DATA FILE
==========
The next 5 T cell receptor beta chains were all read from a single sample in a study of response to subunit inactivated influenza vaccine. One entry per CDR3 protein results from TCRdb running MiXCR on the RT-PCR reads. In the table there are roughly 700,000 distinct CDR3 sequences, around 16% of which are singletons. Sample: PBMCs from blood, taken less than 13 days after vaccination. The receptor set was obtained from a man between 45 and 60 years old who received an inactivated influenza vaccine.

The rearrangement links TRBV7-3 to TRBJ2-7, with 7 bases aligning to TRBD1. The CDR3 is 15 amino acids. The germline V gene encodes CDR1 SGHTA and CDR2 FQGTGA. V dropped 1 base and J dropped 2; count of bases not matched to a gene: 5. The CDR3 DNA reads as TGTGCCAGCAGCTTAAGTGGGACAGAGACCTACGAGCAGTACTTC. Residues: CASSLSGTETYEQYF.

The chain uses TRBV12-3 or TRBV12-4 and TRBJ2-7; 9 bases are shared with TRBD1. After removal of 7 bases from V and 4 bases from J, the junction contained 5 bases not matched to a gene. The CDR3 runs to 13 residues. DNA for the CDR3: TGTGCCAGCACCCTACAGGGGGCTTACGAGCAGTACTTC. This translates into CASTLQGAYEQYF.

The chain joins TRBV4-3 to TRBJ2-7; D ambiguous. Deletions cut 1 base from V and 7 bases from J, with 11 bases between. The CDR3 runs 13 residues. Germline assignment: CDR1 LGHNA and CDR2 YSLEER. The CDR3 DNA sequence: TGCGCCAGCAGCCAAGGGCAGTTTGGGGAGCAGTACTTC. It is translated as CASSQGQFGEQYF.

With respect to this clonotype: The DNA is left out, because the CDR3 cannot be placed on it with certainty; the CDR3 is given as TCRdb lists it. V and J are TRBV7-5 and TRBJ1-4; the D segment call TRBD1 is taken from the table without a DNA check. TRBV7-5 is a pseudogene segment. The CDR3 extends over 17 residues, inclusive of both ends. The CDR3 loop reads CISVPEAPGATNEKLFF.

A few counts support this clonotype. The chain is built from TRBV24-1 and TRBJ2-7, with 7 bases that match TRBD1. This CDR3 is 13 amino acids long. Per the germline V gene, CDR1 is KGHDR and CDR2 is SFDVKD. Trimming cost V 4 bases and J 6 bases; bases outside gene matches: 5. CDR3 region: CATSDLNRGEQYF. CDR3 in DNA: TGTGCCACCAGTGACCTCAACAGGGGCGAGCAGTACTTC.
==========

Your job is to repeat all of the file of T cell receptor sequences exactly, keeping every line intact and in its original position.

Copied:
The next 5 T cell receptor beta chains were all read from a single sample in a study of response to subunit inactivated influenza vaccine. One entry per CDR3 protein results from TCRdb running MiXCR on the RT-PCR reads. In the table there are roughly 700,000 distinct CDR3 sequences, around 16% of which are singletons. Sample: PBMCs from blood, taken less than 13 days after vaccination. The receptor set was obtained from a man between 45 and 60 years old who received an inactivated influenza vaccine.

The rearrangement links TRBV7-3 to TRBJ2-7, with 7 bases aligning to TRBD1. The CDR3 is 15 amino acids. The germline V gene encodes CDR1 SGHTA and CDR2 FQGTGA. V dropped 1 base and J dropped 2; count of bases not matched to a gene: 5. The CDR3 DNA reads as TGTGCCAGCAGCTTAAGTGGGACAGAGACCTACGAGCAGTACTTC. Residues: CASSLSGTETYEQYF.

The chain uses TRBV12-3 or TRBV12-4 and TRBJ2-7; 9 bases are shared with TRBD1. After removal of 7 bases from V and 4 bases from J, the junction contained 5 bases not matched to a gene. The CDR3 runs to 13 residues. DNA for the CDR3: TGTGCCAGCACCCTACAGGGGGCTTACGAGCAGTACTTC. This translates into CASTLQGAYEQYF.

The chain joins TRBV4-3 to TRBJ2-7; D ambiguous. Deletions cut 1 base from V and 7 bases from J, with 11 bases between. The CDR3 runs 13 residues. Germline assignment: CDR1 LGHNA and CDR2 YSLEER. The CDR3 DNA sequence: TGCGCCAGCAGCCAAGGGCAGTTTGGGGAGCAGTACTTC. It is translated as CASSQGQFGEQYF.

With respect to this clonotype: The DNA is left out, because the CDR3 cannot be placed on it with certainty; the CDR3 is given as TCRdb lists it. V and J are TRBV7-5 and TRBJ1-4; the D segment call TRBD1 is taken from the table without a DNA check. TRBV7-5 is a pseudogene segment. The CDR3 extends over 17 residues, inclusive of both ends. The CDR3 loop reads CISVPEAPGATNEKLFF.

A few counts support this clonotype. The chain is built from TRBV24-1 and TRBJ2-7, with 7 bases that match TRBD1. This CDR3 is 13 amino acids long. Per the germline V gene, CDR1 is KGHDR and CDR2 is SFDVKD. Trimming cost V 4 bases and J 6 bases; bases outside gene matches: 5. CDR3 region: CATSDLNRGEQYF. CDR3 in DNA: TGTGCCACCAGTGACCTCAACAGGGGCGAGCAGTACTTC.